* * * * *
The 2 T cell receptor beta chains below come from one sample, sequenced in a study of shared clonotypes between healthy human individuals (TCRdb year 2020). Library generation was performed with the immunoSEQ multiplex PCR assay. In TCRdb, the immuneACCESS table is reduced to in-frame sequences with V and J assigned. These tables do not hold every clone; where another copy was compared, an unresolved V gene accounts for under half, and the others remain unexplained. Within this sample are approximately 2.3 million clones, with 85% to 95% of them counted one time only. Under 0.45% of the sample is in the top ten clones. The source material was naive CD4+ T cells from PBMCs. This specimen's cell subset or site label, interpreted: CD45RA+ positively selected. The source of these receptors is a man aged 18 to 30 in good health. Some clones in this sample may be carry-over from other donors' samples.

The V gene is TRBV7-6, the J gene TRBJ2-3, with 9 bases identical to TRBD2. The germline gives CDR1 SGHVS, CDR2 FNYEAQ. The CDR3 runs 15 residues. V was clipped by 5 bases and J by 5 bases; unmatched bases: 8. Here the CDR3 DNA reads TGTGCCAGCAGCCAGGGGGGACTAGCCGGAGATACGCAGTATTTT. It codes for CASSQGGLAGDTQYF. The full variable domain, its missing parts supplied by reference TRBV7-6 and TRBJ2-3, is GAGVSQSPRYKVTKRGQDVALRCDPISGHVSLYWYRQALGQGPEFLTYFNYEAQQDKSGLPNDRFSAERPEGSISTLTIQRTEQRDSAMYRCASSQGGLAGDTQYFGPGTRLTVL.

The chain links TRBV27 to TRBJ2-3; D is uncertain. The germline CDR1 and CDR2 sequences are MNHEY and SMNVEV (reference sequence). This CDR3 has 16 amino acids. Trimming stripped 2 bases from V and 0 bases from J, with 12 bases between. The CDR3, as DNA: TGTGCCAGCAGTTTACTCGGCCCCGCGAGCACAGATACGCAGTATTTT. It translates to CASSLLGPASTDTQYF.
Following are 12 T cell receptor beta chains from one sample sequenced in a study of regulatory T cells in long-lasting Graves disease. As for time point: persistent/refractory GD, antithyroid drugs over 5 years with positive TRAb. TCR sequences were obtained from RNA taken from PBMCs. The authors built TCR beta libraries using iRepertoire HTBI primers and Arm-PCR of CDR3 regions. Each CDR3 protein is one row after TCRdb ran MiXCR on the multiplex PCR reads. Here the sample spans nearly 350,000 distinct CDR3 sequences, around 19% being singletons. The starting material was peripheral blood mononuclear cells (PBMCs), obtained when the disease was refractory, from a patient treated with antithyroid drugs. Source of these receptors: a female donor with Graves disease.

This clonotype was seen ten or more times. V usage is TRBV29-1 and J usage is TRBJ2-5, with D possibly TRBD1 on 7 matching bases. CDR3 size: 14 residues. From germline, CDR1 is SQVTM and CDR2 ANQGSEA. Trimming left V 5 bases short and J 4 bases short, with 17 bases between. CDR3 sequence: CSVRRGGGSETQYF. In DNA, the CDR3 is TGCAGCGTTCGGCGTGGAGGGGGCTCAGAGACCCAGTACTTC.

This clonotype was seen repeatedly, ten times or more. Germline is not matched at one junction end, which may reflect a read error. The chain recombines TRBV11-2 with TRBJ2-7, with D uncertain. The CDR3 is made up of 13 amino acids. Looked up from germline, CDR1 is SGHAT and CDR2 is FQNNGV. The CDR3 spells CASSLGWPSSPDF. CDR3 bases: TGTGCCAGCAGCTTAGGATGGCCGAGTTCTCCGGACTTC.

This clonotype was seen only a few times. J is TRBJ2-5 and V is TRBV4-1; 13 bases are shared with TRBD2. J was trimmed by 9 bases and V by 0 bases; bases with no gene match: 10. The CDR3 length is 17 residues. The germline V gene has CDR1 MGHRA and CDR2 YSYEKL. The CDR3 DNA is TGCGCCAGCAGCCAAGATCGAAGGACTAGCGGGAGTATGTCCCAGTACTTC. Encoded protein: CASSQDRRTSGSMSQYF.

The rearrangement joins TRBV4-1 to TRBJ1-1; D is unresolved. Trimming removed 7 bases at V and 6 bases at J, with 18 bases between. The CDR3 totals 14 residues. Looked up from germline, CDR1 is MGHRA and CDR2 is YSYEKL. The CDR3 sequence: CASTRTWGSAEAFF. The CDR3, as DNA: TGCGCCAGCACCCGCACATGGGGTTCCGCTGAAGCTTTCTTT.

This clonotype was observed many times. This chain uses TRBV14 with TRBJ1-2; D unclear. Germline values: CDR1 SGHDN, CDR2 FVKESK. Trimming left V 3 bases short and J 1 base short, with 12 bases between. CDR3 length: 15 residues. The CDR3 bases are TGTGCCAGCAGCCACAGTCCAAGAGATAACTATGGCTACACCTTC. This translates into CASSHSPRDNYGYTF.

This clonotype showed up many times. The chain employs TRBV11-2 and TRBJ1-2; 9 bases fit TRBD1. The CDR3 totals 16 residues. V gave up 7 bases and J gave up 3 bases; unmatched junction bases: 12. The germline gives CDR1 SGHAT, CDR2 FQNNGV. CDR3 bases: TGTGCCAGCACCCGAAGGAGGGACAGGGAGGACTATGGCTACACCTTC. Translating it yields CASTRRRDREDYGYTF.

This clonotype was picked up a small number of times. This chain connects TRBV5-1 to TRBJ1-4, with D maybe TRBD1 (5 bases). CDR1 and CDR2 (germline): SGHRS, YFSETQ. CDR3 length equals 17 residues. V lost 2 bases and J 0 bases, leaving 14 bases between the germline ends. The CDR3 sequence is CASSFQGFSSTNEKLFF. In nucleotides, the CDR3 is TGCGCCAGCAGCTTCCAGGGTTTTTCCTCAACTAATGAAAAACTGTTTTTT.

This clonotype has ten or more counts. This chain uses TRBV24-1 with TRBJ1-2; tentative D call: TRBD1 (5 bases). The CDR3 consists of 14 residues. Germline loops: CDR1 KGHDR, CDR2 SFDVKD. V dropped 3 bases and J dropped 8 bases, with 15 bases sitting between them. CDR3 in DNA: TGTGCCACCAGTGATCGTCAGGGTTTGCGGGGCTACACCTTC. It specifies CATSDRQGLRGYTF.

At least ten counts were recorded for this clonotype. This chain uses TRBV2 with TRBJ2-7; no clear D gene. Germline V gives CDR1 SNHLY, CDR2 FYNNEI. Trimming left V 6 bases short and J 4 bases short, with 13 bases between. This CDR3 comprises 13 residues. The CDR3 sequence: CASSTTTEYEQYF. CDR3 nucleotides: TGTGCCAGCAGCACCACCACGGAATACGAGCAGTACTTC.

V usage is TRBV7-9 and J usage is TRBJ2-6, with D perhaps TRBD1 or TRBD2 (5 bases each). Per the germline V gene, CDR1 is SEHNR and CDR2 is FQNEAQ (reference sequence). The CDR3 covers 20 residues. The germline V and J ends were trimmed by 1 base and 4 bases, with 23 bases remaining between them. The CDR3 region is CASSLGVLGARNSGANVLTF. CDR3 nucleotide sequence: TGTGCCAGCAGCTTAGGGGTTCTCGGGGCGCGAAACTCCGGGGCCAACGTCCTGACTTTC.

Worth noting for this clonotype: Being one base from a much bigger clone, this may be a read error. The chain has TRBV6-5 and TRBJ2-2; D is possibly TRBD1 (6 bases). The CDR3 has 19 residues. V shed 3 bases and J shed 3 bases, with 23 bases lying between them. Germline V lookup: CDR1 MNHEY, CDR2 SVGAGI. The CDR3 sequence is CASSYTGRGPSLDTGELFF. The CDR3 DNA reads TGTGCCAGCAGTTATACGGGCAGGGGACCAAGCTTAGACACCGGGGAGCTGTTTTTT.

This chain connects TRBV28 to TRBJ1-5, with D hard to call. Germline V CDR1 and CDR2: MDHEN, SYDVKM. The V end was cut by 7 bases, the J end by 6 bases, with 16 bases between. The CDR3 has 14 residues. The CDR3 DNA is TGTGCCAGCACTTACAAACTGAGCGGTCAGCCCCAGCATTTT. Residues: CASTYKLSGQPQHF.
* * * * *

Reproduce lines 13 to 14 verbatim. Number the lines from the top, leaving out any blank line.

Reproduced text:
At least ten counts were recorded for this clonotype. This chain uses TRBV2 with TRBJ2-7; no clear D gene. Germline V gives CDR1 SNHLY, CDR2 FYNNEI. Trimming left V 6 bases short and J 4 bases short, with 13 bases between. This CDR3 comprises 13 residues. The CDR3 sequence: CASSTTTEYEQYF. CDR3 nucleotides: TGTGCCAGCAGCACCACCACGGAATACGAGCAGTACTTC.

V usage is TRBV7-9 and J usage is TRBJ2-6, with D perhaps TRBD1 or TRBD2 (5 bases each). Per the germline V gene, CDR1 is SEHNR and CDR2 is FQNEAQ (reference sequence). The CDR3 covers 20 residues. The germline V and J ends were trimmed by 1 base and 4 bases, with 23 bases remaining between them. The CDR3 region is CASSLGVLGARNSGANVLTF. CDR3 nucleotide sequence: TGTGCCAGCAGCTTAGGGGTTCTCGGGGCGCGAAACTCCGGGGCCAACGTCCTGACTTTC.